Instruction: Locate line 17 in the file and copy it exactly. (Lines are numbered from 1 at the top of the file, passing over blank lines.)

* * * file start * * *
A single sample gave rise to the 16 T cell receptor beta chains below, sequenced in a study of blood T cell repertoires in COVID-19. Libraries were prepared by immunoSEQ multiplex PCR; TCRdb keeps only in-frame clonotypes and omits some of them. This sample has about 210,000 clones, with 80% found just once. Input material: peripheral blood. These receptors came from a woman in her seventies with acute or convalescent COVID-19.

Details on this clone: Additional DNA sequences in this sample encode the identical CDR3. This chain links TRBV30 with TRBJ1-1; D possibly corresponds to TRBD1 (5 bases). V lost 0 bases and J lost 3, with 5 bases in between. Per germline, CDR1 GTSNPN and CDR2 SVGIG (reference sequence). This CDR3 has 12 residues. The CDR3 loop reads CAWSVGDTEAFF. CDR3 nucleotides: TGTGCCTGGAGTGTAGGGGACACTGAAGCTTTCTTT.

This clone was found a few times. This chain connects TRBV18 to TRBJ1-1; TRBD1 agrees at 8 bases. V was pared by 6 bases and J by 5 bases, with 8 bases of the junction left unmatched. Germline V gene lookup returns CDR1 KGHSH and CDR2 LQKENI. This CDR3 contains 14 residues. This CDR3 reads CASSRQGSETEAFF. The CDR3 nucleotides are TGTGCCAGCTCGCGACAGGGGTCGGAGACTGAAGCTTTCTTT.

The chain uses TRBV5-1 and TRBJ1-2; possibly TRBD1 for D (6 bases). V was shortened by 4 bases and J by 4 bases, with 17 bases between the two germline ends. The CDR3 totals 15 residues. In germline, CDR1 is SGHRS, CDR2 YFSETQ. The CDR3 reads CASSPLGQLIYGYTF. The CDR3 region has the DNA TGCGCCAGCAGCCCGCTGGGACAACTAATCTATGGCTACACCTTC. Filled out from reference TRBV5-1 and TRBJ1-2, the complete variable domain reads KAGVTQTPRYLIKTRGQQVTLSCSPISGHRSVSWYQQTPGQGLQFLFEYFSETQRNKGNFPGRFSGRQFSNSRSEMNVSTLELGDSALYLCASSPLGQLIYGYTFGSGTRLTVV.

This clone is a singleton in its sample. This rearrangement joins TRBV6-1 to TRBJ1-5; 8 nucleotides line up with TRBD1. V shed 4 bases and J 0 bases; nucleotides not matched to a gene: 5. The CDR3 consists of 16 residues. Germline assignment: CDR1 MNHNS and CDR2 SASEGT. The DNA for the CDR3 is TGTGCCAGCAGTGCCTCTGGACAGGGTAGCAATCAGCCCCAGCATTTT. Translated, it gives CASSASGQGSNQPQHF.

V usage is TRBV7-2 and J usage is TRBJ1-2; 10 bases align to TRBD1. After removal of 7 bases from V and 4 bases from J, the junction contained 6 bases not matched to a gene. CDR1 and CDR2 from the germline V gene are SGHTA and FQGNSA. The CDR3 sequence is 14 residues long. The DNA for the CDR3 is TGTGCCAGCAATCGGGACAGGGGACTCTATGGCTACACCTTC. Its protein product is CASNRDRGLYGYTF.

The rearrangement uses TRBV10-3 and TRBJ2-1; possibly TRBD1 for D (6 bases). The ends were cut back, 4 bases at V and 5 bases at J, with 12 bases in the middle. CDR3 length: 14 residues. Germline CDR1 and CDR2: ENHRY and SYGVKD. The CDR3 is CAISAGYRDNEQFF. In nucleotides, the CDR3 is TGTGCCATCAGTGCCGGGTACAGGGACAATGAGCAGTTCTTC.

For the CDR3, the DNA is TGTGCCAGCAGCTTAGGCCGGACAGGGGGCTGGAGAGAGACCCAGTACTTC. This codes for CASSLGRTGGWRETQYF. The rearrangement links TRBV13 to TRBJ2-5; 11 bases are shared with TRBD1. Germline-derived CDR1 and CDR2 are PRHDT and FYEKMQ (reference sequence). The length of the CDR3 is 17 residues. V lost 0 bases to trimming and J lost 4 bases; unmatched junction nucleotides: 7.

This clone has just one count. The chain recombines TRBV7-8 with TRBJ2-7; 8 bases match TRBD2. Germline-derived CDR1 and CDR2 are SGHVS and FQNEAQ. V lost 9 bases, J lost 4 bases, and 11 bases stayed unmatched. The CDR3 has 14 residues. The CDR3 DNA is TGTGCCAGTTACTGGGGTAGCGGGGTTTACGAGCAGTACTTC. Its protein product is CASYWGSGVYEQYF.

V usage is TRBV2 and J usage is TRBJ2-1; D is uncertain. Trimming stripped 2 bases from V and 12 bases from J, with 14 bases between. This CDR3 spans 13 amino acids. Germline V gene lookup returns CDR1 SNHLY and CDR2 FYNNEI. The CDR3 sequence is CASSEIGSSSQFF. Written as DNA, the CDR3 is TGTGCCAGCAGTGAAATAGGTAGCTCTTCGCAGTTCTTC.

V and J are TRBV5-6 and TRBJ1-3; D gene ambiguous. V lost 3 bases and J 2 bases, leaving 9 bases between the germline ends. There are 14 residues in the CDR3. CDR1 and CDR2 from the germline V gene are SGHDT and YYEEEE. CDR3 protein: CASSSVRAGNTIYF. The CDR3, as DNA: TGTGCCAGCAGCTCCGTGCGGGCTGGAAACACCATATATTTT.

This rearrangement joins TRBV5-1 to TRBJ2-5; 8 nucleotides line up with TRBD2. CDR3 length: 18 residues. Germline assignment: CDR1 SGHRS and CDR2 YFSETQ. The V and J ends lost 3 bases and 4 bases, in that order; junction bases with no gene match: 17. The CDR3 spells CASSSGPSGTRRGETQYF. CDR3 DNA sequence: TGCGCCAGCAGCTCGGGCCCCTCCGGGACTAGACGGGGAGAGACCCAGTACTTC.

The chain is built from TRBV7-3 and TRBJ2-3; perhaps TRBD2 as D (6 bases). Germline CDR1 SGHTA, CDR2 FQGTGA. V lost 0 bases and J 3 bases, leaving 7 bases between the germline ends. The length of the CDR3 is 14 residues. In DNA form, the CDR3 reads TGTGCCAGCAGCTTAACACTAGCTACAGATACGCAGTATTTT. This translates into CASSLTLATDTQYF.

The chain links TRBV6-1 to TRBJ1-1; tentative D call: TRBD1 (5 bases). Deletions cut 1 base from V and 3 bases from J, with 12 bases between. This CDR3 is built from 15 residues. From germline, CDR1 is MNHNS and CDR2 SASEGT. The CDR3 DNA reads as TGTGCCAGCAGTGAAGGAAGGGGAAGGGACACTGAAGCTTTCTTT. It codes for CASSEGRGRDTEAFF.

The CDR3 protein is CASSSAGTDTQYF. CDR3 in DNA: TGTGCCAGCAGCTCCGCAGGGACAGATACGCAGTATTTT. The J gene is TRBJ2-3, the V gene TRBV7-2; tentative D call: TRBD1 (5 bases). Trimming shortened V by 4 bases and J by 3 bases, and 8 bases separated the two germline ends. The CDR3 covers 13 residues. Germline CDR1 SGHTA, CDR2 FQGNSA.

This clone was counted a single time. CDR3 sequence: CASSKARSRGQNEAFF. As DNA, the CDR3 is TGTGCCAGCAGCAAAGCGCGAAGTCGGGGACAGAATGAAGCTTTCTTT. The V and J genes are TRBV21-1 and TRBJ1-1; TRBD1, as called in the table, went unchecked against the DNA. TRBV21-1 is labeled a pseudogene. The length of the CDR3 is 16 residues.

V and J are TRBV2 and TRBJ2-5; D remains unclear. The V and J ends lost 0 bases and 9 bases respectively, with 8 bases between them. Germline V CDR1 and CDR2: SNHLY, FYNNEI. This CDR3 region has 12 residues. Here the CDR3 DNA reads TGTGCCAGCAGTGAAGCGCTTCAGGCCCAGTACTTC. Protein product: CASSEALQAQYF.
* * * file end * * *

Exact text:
V and J are TRBV2 and TRBJ2-5; D remains unclear. The V and J ends lost 0 bases and 9 bases respectively, with 8 bases between them. Germline V CDR1 and CDR2: SNHLY, FYNNEI. This CDR3 region has 12 residues. Here the CDR3 DNA reads TGTGCCAGCAGTGAAGCGCTTCAGGCCCAGTACTTC. Protein product: CASSEALQAQYF.